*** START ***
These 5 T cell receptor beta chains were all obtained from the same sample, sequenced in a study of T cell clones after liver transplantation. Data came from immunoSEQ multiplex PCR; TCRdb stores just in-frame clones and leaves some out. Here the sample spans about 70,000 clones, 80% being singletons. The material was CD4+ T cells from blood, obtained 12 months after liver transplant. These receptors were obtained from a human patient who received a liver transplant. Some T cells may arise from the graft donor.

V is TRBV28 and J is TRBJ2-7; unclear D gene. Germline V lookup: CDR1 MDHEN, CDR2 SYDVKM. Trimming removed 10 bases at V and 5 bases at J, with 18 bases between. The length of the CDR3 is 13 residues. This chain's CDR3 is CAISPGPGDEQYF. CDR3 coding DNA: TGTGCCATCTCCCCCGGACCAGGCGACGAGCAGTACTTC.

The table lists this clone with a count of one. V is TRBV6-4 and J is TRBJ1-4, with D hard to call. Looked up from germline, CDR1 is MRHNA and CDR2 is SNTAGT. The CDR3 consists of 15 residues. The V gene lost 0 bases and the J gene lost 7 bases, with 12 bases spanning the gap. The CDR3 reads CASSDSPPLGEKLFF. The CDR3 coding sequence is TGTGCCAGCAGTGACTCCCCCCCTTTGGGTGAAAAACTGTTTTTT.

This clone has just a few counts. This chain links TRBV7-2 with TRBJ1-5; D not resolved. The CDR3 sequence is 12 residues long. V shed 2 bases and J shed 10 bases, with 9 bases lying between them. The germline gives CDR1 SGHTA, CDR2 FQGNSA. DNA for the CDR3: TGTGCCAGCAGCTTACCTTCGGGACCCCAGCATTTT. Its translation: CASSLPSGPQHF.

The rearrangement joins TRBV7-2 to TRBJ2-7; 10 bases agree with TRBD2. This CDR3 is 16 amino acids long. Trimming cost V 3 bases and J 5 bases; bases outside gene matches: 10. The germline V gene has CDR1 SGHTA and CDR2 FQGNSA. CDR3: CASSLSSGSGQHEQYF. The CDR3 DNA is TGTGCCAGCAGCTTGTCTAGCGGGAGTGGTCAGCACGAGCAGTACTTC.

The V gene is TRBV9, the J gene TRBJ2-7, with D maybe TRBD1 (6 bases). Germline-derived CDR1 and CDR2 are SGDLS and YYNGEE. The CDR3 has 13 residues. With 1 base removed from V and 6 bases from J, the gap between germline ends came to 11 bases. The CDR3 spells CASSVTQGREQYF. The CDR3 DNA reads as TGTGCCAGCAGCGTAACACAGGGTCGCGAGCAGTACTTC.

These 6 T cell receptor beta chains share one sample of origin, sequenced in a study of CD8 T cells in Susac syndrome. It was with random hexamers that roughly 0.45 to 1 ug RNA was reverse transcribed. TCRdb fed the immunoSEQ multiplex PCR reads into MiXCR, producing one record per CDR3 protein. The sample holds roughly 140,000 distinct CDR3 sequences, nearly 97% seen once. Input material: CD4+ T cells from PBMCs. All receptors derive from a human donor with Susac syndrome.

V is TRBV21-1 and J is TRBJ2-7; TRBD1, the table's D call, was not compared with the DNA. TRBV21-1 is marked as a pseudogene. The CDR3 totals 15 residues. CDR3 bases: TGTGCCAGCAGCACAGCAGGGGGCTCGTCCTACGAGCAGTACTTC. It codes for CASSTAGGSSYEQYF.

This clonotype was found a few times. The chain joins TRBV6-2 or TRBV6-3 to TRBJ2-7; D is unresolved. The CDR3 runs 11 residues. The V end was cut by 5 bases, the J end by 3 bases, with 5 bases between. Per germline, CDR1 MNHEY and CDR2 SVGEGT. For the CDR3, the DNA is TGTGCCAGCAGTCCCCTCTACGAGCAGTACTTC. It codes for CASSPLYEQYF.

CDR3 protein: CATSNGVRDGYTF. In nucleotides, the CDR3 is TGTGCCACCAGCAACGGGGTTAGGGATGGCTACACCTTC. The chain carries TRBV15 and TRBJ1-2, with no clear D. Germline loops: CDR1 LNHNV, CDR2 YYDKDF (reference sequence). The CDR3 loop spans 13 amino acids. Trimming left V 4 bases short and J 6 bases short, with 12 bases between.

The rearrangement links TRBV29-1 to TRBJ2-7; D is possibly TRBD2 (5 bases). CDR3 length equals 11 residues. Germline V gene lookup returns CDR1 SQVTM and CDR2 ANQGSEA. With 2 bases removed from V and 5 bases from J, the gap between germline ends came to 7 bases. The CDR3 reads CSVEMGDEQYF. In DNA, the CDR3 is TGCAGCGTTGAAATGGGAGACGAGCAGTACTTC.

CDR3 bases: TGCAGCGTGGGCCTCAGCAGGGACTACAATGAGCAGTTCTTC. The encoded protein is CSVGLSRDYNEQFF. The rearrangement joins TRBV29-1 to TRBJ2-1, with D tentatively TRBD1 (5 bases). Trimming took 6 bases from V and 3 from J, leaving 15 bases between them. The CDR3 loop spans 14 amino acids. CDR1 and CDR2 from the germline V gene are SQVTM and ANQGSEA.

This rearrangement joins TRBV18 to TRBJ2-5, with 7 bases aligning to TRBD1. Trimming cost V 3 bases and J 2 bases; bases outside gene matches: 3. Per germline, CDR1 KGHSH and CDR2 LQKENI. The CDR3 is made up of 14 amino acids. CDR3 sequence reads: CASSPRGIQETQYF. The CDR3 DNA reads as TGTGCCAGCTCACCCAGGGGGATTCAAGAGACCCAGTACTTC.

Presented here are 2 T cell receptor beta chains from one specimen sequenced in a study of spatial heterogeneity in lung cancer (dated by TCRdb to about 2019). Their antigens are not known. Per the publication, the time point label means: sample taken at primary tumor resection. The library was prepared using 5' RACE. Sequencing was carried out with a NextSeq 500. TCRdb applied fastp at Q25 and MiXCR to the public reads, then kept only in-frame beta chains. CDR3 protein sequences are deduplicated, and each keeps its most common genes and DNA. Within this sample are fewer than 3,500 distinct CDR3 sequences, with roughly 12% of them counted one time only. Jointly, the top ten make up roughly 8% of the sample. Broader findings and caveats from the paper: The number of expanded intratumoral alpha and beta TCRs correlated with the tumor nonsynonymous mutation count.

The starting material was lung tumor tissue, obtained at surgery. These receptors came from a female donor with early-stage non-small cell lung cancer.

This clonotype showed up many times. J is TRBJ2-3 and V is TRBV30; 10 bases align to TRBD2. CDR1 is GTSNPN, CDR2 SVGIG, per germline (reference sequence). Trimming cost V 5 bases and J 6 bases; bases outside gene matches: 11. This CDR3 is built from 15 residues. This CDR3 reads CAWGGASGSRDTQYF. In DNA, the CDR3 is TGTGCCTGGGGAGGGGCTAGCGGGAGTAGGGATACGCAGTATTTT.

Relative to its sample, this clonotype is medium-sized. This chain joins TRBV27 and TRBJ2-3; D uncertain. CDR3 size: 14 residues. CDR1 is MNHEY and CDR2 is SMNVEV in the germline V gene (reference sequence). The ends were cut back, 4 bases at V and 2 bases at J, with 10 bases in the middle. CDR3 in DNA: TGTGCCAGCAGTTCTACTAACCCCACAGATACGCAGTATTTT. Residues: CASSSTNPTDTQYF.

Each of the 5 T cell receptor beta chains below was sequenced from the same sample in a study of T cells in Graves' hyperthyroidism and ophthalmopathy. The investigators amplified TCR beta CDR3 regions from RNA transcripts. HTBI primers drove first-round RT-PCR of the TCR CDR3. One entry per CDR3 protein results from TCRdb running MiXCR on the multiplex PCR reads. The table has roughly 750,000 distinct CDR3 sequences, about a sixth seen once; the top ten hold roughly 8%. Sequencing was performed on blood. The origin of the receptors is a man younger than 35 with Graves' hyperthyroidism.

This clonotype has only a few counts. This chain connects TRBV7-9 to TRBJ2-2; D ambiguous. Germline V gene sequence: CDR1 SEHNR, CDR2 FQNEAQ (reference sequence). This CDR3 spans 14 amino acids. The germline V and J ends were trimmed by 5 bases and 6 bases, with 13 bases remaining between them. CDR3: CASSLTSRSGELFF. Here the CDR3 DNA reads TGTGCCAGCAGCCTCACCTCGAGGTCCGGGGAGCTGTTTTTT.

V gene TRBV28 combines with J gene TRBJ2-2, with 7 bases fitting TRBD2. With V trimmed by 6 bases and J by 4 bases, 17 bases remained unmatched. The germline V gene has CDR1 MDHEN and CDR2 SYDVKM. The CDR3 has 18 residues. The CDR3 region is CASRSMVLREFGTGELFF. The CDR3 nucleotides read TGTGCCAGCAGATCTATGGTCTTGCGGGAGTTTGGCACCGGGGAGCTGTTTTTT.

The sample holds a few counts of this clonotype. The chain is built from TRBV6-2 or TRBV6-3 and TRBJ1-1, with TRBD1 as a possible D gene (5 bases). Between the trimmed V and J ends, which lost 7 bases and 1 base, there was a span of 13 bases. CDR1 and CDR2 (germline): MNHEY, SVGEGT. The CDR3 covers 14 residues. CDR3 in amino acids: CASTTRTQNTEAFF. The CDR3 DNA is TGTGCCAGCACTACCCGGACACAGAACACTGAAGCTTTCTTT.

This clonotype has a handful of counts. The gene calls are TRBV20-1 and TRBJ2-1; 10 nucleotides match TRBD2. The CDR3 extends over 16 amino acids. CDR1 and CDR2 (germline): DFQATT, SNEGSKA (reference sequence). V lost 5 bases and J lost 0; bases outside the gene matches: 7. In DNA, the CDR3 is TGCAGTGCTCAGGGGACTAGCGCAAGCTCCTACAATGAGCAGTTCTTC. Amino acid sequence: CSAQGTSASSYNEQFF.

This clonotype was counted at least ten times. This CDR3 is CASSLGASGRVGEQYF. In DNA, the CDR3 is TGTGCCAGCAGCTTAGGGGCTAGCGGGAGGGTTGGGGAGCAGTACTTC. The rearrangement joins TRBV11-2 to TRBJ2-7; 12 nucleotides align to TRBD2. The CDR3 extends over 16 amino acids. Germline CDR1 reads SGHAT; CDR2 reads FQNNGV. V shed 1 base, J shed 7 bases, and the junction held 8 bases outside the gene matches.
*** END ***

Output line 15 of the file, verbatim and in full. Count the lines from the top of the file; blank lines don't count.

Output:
The starting material was lung tumor tissue, obtained at surgery. These receptors came from a female donor with early-stage non-small cell lung cancer.